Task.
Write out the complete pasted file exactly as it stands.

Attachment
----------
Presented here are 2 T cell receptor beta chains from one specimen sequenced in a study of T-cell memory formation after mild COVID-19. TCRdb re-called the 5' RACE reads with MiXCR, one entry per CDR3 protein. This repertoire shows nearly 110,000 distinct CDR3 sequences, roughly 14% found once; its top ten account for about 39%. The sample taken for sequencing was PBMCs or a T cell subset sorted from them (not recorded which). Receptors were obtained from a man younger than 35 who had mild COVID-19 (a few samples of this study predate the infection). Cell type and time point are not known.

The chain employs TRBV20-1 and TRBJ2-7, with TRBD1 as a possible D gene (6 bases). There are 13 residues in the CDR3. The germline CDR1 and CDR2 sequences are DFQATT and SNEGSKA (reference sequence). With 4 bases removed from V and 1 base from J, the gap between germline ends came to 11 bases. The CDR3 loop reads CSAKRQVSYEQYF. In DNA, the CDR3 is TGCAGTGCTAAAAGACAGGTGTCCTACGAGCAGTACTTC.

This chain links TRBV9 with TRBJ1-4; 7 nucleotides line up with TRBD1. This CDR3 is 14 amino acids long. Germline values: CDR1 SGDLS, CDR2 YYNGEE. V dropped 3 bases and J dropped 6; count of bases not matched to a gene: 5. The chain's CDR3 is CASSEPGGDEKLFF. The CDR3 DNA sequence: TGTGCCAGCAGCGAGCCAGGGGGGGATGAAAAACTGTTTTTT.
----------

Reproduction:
Presented here are 2 T cell receptor beta chains from one specimen sequenced in a study of T-cell memory formation after mild COVID-19. TCRdb re-called the 5' RACE reads with MiXCR, one entry per CDR3 protein. This repertoire shows nearly 110,000 distinct CDR3 sequences, roughly 14% found once; its top ten account for about 39%. The sample taken for sequencing was PBMCs or a T cell subset sorted from them (not recorded which). Receptors were obtained from a man younger than 35 who had mild COVID-19 (a few samples of this study predate the infection). Cell type and time point are not known.

The chain employs TRBV20-1 and TRBJ2-7, with TRBD1 as a possible D gene (6 bases). There are 13 residues in the CDR3. The germline CDR1 and CDR2 sequences are DFQATT and SNEGSKA (reference sequence). With 4 bases removed from V and 1 base from J, the gap between germline ends came to 11 bases. The CDR3 loop reads CSAKRQVSYEQYF. In DNA, the CDR3 is TGCAGTGCTAAAAGACAGGTGTCCTACGAGCAGTACTTC.

This chain links TRBV9 with TRBJ1-4; 7 nucleotides line up with TRBD1. This CDR3 is 14 amino acids long. Germline values: CDR1 SGDLS, CDR2 YYNGEE. V dropped 3 bases and J dropped 6; count of bases not matched to a gene: 5. The chain's CDR3 is CASSEPGGDEKLFF. The CDR3 DNA sequence: TGTGCCAGCAGCGAGCCAGGGGGGGATGAAAAACTGTTTTTT.